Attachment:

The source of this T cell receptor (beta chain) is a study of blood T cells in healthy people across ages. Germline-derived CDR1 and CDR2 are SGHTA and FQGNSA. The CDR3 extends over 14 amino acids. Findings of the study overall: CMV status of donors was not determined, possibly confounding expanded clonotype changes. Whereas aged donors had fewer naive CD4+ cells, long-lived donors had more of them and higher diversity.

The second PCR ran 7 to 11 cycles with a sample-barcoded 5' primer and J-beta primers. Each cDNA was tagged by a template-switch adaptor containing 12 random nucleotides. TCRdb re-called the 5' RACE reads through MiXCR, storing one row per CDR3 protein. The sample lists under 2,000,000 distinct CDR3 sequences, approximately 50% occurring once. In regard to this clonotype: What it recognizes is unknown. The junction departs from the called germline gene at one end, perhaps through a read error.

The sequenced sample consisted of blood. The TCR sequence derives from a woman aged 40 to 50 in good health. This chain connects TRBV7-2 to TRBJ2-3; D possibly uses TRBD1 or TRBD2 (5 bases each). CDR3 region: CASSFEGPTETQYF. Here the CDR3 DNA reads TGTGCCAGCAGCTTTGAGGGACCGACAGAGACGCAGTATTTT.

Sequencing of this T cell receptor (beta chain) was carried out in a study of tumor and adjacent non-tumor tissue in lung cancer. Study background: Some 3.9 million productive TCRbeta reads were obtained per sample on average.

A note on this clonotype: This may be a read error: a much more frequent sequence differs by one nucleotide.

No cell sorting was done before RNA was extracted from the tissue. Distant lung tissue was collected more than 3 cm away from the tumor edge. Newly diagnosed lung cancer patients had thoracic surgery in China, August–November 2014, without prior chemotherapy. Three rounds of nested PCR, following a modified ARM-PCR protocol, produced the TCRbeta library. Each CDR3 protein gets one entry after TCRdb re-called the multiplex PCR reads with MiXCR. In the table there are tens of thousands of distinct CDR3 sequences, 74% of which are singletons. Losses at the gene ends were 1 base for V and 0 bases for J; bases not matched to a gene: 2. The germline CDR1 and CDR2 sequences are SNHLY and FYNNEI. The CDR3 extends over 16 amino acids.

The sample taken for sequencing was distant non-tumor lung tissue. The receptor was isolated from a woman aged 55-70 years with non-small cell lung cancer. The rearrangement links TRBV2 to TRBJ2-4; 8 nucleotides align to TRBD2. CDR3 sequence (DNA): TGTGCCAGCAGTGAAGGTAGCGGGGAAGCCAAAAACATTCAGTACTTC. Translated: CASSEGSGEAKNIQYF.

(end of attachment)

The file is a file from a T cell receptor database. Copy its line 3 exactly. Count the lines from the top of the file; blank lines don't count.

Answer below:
The sequenced sample consisted of blood. The TCR sequence derives from a woman aged 40 to 50 in good health. This chain connects TRBV7-2 to TRBJ2-3; D possibly uses TRBD1 or TRBD2 (5 bases each). CDR3 region: CASSFEGPTETQYF. Here the CDR3 DNA reads TGTGCCAGCAGCTTTGAGGGACCGACAGAGACGCAGTATTTT.